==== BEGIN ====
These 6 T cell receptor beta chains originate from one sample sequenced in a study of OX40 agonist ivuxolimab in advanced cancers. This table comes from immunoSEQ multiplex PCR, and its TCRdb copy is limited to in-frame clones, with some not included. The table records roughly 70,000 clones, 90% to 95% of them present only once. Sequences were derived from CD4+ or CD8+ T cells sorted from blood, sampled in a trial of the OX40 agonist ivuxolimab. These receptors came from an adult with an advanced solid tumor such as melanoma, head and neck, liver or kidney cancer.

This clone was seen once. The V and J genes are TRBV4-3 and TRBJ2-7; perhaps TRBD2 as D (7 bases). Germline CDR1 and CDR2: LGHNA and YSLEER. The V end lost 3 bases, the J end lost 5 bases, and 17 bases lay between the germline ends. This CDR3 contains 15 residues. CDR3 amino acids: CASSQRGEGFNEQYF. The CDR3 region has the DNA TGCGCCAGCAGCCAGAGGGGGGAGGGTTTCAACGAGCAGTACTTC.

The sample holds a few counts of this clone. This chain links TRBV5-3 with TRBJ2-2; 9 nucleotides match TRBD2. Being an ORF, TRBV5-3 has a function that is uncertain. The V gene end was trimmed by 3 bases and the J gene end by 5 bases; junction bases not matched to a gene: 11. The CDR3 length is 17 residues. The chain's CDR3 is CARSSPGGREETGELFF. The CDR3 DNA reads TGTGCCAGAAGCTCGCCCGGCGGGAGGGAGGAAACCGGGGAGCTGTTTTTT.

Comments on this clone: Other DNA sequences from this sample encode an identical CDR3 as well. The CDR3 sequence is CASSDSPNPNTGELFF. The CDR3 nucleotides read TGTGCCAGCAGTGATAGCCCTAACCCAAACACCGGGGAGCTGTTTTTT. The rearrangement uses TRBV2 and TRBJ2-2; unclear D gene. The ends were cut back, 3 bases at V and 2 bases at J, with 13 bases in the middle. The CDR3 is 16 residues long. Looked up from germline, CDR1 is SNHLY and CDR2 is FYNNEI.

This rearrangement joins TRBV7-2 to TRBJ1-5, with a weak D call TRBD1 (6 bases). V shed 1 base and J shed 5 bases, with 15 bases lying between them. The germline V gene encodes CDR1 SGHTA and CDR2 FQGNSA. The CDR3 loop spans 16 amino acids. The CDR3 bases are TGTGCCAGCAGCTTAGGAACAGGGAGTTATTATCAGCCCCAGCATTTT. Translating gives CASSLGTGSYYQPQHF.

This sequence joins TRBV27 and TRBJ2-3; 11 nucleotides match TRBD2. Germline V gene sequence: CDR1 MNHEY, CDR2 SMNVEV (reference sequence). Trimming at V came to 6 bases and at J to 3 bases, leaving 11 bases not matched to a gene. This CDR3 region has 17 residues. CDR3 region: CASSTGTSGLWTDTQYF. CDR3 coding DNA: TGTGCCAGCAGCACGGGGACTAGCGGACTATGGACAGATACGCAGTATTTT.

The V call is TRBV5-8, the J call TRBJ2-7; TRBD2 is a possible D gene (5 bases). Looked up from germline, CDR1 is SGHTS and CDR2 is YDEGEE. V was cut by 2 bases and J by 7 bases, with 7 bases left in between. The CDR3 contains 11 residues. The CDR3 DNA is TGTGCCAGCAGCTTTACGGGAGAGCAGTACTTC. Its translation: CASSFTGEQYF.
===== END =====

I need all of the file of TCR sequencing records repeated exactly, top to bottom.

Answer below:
These 6 T cell receptor beta chains originate from one sample sequenced in a study of OX40 agonist ivuxolimab in advanced cancers. This table comes from immunoSEQ multiplex PCR, and its TCRdb copy is limited to in-frame clones, with some not included. The table records roughly 70,000 clones, 90% to 95% of them present only once. Sequences were derived from CD4+ or CD8+ T cells sorted from blood, sampled in a trial of the OX40 agonist ivuxolimab. These receptors came from an adult with an advanced solid tumor such as melanoma, head and neck, liver or kidney cancer.

This clone was seen once. The V and J genes are TRBV4-3 and TRBJ2-7; perhaps TRBD2 as D (7 bases). Germline CDR1 and CDR2: LGHNA and YSLEER. The V end lost 3 bases, the J end lost 5 bases, and 17 bases lay between the germline ends. This CDR3 contains 15 residues. CDR3 amino acids: CASSQRGEGFNEQYF. The CDR3 region has the DNA TGCGCCAGCAGCCAGAGGGGGGAGGGTTTCAACGAGCAGTACTTC.

The sample holds a few counts of this clone. This chain links TRBV5-3 with TRBJ2-2; 9 nucleotides match TRBD2. Being an ORF, TRBV5-3 has a function that is uncertain. The V gene end was trimmed by 3 bases and the J gene end by 5 bases; junction bases not matched to a gene: 11. The CDR3 length is 17 residues. The chain's CDR3 is CARSSPGGREETGELFF. The CDR3 DNA reads TGTGCCAGAAGCTCGCCCGGCGGGAGGGAGGAAACCGGGGAGCTGTTTTTT.

Comments on this clone: Other DNA sequences from this sample encode an identical CDR3 as well. The CDR3 sequence is CASSDSPNPNTGELFF. The CDR3 nucleotides read TGTGCCAGCAGTGATAGCCCTAACCCAAACACCGGGGAGCTGTTTTTT. The rearrangement uses TRBV2 and TRBJ2-2; unclear D gene. The ends were cut back, 3 bases at V and 2 bases at J, with 13 bases in the middle. The CDR3 is 16 residues long. Looked up from germline, CDR1 is SNHLY and CDR2 is FYNNEI.

This rearrangement joins TRBV7-2 to TRBJ1-5, with a weak D call TRBD1 (6 bases). V shed 1 base and J shed 5 bases, with 15 bases lying between them. The germline V gene encodes CDR1 SGHTA and CDR2 FQGNSA. The CDR3 loop spans 16 amino acids. The CDR3 bases are TGTGCCAGCAGCTTAGGAACAGGGAGTTATTATCAGCCCCAGCATTTT. Translating gives CASSLGTGSYYQPQHF.

This sequence joins TRBV27 and TRBJ2-3; 11 nucleotides match TRBD2. Germline V gene sequence: CDR1 MNHEY, CDR2 SMNVEV (reference sequence). Trimming at V came to 6 bases and at J to 3 bases, leaving 11 bases not matched to a gene. This CDR3 region has 17 residues. CDR3 region: CASSTGTSGLWTDTQYF. CDR3 coding DNA: TGTGCCAGCAGCACGGGGACTAGCGGACTATGGACAGATACGCAGTATTTT.

The V call is TRBV5-8, the J call TRBJ2-7; TRBD2 is a possible D gene (5 bases). Looked up from germline, CDR1 is SGHTS and CDR2 is YDEGEE. V was cut by 2 bases and J by 7 bases, with 7 bases left in between. The CDR3 contains 11 residues. The CDR3 DNA is TGTGCCAGCAGCTTTACGGGAGAGCAGTACTTC. Its translation: CASSFTGEQYF.